for Norton Hodges
‘And if I were not a tree,
Where would the birds settle?’
The trees blazing with leaves on fire
And these divinely primitive moments of solitude
In the evenings with their countless smells of burning
The clear sinuous air.
Norton, my Friend,
Let us run from the untrammelled elegance of tears!
Do we not still have
The exquisite double pleasure of books,
The pomp of their palaces
Where we finally we may enter
Without powdered wigs or painted faces?
There, beneath the sumptuous gildings of time,
We attend to our poems
There, we will come to know the impermanent river
Why would we need to clear away
Forests and felled wood from our gardens?
Let us listen to the words come to us
With their ritual scent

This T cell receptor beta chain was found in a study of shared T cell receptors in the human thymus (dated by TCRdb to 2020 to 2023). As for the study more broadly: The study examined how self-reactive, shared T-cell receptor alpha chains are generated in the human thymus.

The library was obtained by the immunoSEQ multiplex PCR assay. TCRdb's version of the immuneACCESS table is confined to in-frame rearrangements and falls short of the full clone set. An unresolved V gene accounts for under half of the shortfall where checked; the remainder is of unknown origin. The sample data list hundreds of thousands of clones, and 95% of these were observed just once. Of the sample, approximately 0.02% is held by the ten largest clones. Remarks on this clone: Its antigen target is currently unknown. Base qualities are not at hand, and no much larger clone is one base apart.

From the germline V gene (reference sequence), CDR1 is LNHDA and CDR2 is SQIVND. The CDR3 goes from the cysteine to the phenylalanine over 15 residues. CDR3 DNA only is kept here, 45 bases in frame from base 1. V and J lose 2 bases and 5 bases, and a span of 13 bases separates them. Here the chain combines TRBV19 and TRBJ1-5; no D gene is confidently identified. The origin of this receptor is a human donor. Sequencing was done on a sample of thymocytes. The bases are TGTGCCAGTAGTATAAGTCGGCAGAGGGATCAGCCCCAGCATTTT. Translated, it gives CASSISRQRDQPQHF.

Of black cherries, wild blackberries,
Mint, chervil and kumquat.
Let us read the lines of the immortal poets
With their warm perfume of hazelnuts, of toasted bread,
Of acacia honey and apricots!
And let us wait for the imminent shower
Of pleasant rain
So that our hearts may sleep easily.
No, Norton, my Friend,
The soul’s poetry
Does not know fatigue, everyday cares and lassitude,
Faithful to the grammar of the stars,
It watches over us in every season
To make us lighter,
Translated from the French of Athanase Vantchev de Thracy by Norton Hodges